At times, roller derby can be contact sport with dress-ups, but you won't get ShortStop in a tutu. By Richard Cooke.


Belle on wheels: ShortStop, 29, roller derby skater

ShortStop is a jammer in the Canberra Roller Derby League for the Black ‘n’ Blue Belles. In December, she will skate for Team Australia in the Roller Derby World Cup in Dallas, Texas. 

Richard Cooke You’ve got quite a cult following in roller derby.

ShortStop I’m not good at self-promotion stuff. I’m quite a shy person, so I find it a little weird.

RC As someone who presumably never thought they’d have a brush with fame, what does it feel like?

SS I feel quite privileged. I sort of think of it as being a role model, rather than having a cult following. We have little girls and boys come up after the game, and they ask for your autograph. That’s pretty special.

RC Without blowing your own trumpet, why do you think it’s happened?

SS I’m not quite sure. I’ve asked a few people this question. I think people enjoy the way I skate. My style probably makes me stand out a bit, and being small and competing against slightly stronger-looking women, from all different backgrounds and shapes and sizes. You’d think a little lady probably couldn’t match it in speed and strength, but I go to the gym a lot, so I can. 

RC You were almost named Australia’s greatest female athlete, is that right?

SS That was very interesting. I think a teammate of mine nominated me, but I didn’t actually know until someone posted on my Facebook wall. I was really honoured that she’d nominated me. Because roller derby is quite a close network, everyone sort of got behind me and voted. It came out pretty close; in the online voting I was top.

RC What is it that makes roller derby unique?

SS I think being a full-contact sport that’s geared towards women. We do have men’s roller derby in Australia –I think we have three or four leagues around Australia and then there’s one in the USA – but it’s founded on a female culture. That’s what has attracted a lot of people. 

RC How did you first encounter it?

SS I used to work for my dad in an architecture firm, and one of my friends who worked there had started the sport and asked if I wanted to come watch her for a “friends and family” bout. I think this was in 2009. Then when I saw her rolling out, I was like, I have to do this. You get to roll out on roller skates, and you get to choose a name and you get to dress up. It looked like a lot of fun.

RC When you chose a name, did you realise you’d be choosing an alter ego?

SS Not really, no. I just thought it was kind of signing up to the roller derby culture. You got to choose your name and look cool.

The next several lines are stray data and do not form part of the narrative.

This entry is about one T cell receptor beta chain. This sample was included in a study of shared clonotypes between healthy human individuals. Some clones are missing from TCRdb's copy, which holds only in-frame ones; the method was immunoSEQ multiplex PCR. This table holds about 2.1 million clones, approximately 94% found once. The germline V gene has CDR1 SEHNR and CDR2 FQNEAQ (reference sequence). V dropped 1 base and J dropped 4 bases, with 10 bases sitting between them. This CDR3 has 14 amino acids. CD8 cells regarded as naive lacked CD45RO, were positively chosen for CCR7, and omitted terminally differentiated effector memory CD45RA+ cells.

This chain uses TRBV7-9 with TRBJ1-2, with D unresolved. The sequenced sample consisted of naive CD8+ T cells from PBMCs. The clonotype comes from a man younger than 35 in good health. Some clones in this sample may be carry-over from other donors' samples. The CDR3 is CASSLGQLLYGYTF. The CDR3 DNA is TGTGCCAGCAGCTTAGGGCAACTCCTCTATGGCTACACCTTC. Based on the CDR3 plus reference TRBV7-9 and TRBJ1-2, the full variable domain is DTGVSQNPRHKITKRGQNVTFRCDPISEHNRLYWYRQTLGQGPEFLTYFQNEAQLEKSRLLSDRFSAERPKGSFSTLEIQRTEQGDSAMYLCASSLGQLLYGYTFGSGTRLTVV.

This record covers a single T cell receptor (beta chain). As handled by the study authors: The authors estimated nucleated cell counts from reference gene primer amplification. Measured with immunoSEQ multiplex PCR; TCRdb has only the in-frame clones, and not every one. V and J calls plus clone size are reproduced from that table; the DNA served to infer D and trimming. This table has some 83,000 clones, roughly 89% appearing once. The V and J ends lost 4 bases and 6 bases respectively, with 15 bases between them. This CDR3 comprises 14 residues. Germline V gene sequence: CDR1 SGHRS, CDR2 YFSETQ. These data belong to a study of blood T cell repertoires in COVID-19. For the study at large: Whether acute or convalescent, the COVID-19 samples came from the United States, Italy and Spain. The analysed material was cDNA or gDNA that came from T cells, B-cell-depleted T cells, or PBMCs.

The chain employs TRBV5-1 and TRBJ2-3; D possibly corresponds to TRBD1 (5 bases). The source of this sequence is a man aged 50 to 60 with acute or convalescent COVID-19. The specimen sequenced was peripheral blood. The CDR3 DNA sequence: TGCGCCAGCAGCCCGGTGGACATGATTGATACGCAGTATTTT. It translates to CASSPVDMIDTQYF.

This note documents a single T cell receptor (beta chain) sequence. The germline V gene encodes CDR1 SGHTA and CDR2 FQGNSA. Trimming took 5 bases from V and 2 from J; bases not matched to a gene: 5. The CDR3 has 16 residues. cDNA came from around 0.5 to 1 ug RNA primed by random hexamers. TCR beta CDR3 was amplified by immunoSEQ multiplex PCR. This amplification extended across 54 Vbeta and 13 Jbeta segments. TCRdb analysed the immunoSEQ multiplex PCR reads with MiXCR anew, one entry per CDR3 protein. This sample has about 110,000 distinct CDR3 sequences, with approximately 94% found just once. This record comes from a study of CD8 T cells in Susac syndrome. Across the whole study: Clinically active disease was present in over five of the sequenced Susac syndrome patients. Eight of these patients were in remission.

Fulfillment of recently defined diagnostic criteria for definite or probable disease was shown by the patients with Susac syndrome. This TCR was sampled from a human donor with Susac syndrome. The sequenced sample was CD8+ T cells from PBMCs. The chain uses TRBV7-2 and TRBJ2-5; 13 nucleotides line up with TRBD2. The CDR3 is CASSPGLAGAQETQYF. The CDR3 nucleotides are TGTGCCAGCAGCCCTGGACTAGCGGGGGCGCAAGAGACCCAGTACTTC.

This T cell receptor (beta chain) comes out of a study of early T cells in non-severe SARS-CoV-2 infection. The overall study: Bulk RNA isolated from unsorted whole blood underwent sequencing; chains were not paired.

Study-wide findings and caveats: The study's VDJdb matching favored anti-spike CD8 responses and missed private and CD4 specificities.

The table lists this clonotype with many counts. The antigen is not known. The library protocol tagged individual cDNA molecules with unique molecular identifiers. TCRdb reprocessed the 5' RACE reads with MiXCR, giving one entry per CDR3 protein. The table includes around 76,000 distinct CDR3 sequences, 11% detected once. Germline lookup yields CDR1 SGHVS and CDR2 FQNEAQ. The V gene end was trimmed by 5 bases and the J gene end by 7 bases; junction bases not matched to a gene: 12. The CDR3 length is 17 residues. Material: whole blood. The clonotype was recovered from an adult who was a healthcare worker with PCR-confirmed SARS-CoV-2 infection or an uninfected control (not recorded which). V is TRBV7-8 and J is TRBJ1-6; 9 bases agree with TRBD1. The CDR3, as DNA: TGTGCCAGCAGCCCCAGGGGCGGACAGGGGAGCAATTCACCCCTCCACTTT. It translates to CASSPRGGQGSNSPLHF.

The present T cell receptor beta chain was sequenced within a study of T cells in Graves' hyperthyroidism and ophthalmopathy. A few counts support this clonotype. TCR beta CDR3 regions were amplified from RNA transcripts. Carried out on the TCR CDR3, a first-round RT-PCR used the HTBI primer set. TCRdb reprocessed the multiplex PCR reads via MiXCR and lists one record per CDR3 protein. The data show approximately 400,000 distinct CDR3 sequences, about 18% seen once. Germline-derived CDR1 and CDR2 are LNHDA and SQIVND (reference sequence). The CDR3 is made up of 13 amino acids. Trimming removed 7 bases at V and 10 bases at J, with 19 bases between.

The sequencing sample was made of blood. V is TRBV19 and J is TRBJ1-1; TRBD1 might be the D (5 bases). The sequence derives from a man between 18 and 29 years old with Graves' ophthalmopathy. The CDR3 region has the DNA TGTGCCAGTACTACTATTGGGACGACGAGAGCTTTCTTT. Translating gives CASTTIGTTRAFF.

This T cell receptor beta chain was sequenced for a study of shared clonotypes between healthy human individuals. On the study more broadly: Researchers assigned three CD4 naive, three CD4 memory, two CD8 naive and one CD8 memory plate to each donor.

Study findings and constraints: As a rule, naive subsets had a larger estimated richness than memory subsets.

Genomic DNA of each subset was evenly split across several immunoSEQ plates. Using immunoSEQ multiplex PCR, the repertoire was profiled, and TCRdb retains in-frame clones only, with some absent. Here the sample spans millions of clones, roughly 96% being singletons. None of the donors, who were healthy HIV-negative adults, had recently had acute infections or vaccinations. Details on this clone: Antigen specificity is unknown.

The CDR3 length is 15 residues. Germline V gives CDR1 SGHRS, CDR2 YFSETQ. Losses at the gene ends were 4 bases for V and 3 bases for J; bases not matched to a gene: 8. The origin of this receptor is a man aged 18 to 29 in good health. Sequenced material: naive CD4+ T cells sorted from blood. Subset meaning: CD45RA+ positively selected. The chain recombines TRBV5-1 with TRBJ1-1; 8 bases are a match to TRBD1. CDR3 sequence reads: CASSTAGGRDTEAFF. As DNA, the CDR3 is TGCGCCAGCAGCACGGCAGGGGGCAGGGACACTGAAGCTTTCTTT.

RC Do you feel like a different person when you’re ShortStop?

SS I do sometimes hide behind the ShortStop thing. It’s kind of good because I am shy; in public people don’t really know me unless they’re like a big fan and they know me without my uniform on. But I don’t feel like I’m any different from, say, when I’m at the gym or at work. I just have a different name when I’m on the track.

RC It seems like Canberra in particular has a really strong roller derby culture. Why is that?

SS I think it’s because we only had two leagues in Canberra, so a lot of people know each other. When you go to Sydney there are leagues pretty much popping up everywhere. The fan base only supports the team close to them or the league close to them, so they don’t really branch out. But Canberra’s so small and friendly, everyone knows everyone.

RC While it’s becoming more athletic, there’s still an element of theatricality to roller derby.

SS When you start there is. In our league you dress up in fishnets and have tutus. But I didn’t wear a tutu. I don’t do tutus. As our league has grown, it’s gone more towards the athletic side. I still think with the newer leagues popping up they are drawn to theatrics because that brings in the crowd. In our home games we do tend to sort of ham up the entertainment side, so we’ll do epic rollouts. That’s when the players are introduced. You can choose a theme song and you roll out and have actions or whatever dance movement. But when we play for the rep side, it’s pretty much down to business. We have two different sides, I guess.

This article was first published in the print edition of The Saturday Paper on October 11, 2014 as "Belle on wheels".

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Richard Cooke is a contributing editor to The Monthly, and the 2018 Mumbrella Publish Award Columnist of the Year.

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